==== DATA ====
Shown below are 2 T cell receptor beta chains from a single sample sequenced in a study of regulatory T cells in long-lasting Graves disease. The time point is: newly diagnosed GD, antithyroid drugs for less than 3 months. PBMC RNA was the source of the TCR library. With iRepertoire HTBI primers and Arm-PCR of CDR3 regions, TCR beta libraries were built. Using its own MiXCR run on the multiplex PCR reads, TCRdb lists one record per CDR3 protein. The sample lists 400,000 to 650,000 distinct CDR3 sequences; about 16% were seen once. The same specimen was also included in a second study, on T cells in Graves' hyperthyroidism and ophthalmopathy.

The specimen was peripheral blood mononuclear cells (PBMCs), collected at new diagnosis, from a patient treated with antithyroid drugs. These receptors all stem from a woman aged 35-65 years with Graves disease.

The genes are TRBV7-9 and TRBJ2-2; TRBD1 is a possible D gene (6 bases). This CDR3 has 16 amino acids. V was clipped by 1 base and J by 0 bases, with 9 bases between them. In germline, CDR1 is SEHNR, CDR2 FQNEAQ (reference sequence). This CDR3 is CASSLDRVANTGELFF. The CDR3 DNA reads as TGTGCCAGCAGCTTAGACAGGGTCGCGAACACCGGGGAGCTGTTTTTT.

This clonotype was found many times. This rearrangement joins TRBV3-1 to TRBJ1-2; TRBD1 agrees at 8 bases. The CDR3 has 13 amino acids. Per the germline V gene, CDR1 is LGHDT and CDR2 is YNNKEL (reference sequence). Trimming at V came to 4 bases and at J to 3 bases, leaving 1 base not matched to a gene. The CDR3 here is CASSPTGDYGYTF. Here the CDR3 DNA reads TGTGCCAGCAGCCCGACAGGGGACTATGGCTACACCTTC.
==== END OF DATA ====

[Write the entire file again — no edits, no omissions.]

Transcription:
Shown below are 2 T cell receptor beta chains from a single sample sequenced in a study of regulatory T cells in long-lasting Graves disease. The time point is: newly diagnosed GD, antithyroid drugs for less than 3 months. PBMC RNA was the source of the TCR library. With iRepertoire HTBI primers and Arm-PCR of CDR3 regions, TCR beta libraries were built. Using its own MiXCR run on the multiplex PCR reads, TCRdb lists one record per CDR3 protein. The sample lists 400,000 to 650,000 distinct CDR3 sequences; about 16% were seen once. The same specimen was also included in a second study, on T cells in Graves' hyperthyroidism and ophthalmopathy.

The specimen was peripheral blood mononuclear cells (PBMCs), collected at new diagnosis, from a patient treated with antithyroid drugs. These receptors all stem from a woman aged 35-65 years with Graves disease.

The genes are TRBV7-9 and TRBJ2-2; TRBD1 is a possible D gene (6 bases). This CDR3 has 16 amino acids. V was clipped by 1 base and J by 0 bases, with 9 bases between them. In germline, CDR1 is SEHNR, CDR2 FQNEAQ (reference sequence). This CDR3 is CASSLDRVANTGELFF. The CDR3 DNA reads as TGTGCCAGCAGCTTAGACAGGGTCGCGAACACCGGGGAGCTGTTTTTT.

This clonotype was found many times. This rearrangement joins TRBV3-1 to TRBJ1-2; TRBD1 agrees at 8 bases. The CDR3 has 13 amino acids. Per the germline V gene, CDR1 is LGHDT and CDR2 is YNNKEL (reference sequence). Trimming at V came to 4 bases and at J to 3 bases, leaving 1 base not matched to a gene. The CDR3 here is CASSPTGDYGYTF. Here the CDR3 DNA reads TGTGCCAGCAGCCCGACAGGGGACTATGGCTACACCTTC.